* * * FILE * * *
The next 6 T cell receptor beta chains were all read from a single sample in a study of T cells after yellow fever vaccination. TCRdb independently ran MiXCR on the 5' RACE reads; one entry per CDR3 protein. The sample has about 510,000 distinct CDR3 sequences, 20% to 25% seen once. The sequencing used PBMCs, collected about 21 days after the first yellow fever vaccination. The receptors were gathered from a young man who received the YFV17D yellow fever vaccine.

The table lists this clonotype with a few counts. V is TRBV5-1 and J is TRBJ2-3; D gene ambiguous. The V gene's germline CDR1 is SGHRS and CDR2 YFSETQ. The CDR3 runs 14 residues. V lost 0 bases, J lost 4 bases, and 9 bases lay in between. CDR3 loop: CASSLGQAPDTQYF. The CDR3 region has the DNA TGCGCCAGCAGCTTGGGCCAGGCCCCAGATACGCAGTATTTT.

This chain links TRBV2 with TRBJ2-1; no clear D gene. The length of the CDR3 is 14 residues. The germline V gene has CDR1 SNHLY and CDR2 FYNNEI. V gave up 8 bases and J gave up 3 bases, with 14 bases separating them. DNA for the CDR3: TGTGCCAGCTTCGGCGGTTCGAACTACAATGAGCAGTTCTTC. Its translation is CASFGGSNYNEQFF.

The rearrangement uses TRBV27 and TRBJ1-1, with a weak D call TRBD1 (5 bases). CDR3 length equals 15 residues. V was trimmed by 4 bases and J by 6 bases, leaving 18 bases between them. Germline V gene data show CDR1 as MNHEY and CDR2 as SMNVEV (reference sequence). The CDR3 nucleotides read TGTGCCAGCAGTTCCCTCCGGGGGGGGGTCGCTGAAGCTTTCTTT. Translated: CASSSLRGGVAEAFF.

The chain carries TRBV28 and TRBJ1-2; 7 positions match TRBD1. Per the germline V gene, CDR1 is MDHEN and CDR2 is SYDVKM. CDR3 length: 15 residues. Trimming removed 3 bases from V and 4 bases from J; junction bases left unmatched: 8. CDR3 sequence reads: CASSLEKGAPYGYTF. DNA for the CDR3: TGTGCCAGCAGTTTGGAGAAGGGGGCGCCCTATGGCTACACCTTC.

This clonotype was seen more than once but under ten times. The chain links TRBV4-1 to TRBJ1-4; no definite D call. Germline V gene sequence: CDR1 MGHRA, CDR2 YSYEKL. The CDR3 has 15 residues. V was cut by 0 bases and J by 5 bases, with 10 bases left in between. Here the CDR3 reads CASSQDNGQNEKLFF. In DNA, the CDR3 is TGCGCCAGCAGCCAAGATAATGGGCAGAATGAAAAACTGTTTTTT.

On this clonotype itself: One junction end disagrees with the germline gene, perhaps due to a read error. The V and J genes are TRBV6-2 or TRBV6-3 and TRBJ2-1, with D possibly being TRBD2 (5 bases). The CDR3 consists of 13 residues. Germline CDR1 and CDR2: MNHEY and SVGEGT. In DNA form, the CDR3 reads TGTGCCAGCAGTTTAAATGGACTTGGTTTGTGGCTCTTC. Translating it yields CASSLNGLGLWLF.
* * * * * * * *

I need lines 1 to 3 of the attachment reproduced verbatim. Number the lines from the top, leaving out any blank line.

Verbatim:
The next 6 T cell receptor beta chains were all read from a single sample in a study of T cells after yellow fever vaccination. TCRdb independently ran MiXCR on the 5' RACE reads; one entry per CDR3 protein. The sample has about 510,000 distinct CDR3 sequences, 20% to 25% seen once. The sequencing used PBMCs, collected about 21 days after the first yellow fever vaccination. The receptors were gathered from a young man who received the YFV17D yellow fever vaccine.

The table lists this clonotype with a few counts. V is TRBV5-1 and J is TRBJ2-3; D gene ambiguous. The V gene's germline CDR1 is SGHRS and CDR2 YFSETQ. The CDR3 runs 14 residues. V lost 0 bases, J lost 4 bases, and 9 bases lay in between. CDR3 loop: CASSLGQAPDTQYF. The CDR3 region has the DNA TGCGCCAGCAGCTTGGGCCAGGCCCCAGATACGCAGTATTTT.

This chain links TRBV2 with TRBJ2-1; no clear D gene. The length of the CDR3 is 14 residues. The germline V gene has CDR1 SNHLY and CDR2 FYNNEI. V gave up 8 bases and J gave up 3 bases, with 14 bases separating them. DNA for the CDR3: TGTGCCAGCTTCGGCGGTTCGAACTACAATGAGCAGTTCTTC. Its translation is CASFGGSNYNEQFF.